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3

Yes. The first version typedef struct { // members } Point; defines an anonymous struct (i.e., a struct that doesn't have a name) and gives it a type name (i.e., Point). Unfortunately, if you decide to have a pointer to a recursive member inside your struct this way, you won't be able to do that because as long as you're before the semicolon that ...


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I think the issue is with this line of code: while (fread(block, sizeof(block), 1, input) == 1) fread returns the number of items successfully read. So, if it successfully reads 1 block of data, it would return 512 and not 1. Since the condition isn't true, the while loop gets skipped and the program exits. Edit: you are also returning 0 upon reading the ...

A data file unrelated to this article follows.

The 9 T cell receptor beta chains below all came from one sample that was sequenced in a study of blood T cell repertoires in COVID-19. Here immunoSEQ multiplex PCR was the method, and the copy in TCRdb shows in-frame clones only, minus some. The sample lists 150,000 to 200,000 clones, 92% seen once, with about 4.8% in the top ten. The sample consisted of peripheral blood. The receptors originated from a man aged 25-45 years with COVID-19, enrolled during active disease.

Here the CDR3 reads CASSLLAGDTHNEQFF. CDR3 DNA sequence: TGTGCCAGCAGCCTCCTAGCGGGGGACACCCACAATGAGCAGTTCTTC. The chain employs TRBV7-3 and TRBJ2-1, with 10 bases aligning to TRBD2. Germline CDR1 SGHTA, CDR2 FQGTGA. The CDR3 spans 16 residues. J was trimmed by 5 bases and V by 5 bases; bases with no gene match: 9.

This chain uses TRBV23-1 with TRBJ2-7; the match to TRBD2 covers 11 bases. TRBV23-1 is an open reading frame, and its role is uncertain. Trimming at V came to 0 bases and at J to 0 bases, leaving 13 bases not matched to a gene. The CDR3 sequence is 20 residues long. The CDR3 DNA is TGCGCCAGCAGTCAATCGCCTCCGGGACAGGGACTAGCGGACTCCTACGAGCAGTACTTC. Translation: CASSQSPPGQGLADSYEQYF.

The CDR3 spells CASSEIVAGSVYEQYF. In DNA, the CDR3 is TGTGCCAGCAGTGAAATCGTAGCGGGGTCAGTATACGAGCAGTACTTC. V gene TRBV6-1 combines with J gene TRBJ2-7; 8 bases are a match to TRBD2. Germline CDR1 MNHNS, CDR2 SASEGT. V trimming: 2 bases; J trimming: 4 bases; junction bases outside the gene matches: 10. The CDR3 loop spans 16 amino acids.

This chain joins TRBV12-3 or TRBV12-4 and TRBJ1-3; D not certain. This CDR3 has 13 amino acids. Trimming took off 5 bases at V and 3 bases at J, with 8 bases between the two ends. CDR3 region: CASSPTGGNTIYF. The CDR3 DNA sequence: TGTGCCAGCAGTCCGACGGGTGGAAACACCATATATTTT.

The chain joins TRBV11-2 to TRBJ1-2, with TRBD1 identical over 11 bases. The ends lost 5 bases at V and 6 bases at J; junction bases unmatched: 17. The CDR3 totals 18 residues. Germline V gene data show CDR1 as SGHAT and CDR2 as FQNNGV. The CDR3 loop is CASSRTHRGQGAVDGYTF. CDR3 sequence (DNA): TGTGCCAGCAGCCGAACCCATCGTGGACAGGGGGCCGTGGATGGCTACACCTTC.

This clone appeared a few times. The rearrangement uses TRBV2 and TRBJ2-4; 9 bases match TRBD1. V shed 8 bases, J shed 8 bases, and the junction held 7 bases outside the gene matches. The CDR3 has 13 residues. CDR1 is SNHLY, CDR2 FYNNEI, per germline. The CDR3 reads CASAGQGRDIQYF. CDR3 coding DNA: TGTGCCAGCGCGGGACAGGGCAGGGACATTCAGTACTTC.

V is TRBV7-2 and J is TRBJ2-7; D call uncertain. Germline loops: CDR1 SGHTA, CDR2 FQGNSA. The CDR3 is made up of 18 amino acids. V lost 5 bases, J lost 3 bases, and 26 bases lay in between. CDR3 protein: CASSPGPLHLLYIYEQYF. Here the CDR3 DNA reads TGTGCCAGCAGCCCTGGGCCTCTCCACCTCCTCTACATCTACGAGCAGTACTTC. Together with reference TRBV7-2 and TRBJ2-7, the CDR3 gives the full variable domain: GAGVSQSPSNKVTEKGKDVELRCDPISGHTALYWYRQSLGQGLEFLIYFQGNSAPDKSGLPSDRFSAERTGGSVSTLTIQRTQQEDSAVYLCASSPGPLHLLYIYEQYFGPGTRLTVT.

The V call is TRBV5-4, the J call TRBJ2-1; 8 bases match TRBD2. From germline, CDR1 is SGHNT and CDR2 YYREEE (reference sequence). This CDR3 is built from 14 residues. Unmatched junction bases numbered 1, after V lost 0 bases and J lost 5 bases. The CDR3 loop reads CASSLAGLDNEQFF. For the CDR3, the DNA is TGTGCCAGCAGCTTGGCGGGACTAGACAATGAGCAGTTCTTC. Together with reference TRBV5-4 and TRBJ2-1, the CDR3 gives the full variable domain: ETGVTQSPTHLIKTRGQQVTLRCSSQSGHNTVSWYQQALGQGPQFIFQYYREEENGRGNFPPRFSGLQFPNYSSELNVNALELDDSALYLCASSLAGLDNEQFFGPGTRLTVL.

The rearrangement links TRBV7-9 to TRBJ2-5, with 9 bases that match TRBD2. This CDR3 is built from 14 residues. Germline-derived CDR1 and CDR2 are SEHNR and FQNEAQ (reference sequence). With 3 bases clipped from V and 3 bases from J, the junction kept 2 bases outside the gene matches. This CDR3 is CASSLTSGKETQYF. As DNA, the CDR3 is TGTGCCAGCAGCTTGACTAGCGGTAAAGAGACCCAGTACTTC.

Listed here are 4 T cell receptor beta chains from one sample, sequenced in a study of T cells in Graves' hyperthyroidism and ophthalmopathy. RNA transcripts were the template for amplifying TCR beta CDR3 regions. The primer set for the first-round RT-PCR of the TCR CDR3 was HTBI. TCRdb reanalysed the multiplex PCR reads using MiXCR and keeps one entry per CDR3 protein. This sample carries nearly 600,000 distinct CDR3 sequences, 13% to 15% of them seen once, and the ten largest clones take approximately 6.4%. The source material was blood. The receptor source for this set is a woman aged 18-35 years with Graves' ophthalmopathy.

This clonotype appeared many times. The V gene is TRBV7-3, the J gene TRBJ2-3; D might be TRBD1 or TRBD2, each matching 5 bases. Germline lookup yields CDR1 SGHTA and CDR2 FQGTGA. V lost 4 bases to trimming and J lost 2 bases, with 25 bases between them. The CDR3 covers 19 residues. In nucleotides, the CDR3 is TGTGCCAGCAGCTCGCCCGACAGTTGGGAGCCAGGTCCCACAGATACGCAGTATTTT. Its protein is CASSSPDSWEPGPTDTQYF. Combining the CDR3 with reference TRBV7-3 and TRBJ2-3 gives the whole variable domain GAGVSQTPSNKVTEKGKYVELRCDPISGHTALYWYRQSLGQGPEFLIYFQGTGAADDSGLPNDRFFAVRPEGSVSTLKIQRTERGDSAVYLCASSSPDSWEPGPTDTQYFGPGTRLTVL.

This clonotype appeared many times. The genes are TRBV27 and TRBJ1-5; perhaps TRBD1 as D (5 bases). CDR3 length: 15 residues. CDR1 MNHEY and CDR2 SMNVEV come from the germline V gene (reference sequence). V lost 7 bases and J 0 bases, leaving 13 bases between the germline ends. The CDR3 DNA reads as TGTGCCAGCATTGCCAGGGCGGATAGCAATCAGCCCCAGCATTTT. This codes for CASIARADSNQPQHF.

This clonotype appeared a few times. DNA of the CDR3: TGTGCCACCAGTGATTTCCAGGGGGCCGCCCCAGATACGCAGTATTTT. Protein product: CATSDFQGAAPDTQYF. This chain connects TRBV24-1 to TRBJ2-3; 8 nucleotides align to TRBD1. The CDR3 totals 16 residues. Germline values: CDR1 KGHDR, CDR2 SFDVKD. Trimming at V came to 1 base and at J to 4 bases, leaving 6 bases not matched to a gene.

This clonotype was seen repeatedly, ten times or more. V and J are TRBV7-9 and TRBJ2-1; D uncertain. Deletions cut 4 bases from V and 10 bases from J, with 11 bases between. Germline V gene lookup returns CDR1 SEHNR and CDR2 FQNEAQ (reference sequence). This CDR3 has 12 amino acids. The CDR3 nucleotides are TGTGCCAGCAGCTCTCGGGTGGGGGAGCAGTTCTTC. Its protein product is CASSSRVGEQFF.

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The requirement is that you give the struct a name so you can use it in the declaration. Whether or not that is a different name isn't important. Both of those declarations are fine.


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You seem to ignore the value of found. Just disables the duplicate check. You don't have a loop for printing elements, and you seem to use ptr before initialisation. I would expect a loop very similar to that one searching for the element, or that one searching for the last node of the list. Like for (node*ptr=numbers;ptr!=NULL;ptr=ptr->next) ...


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The typedef keyword defines a type synonym for an existing type — it basically defines a new name for an existing type. The original type name and its type synonym can be interchangeably used in your program. The statement typedef struct GWindowCDT *GWindow; basically defines the type synonym GWindow for the existing pointer type GWindowCDT *. Similarly ...


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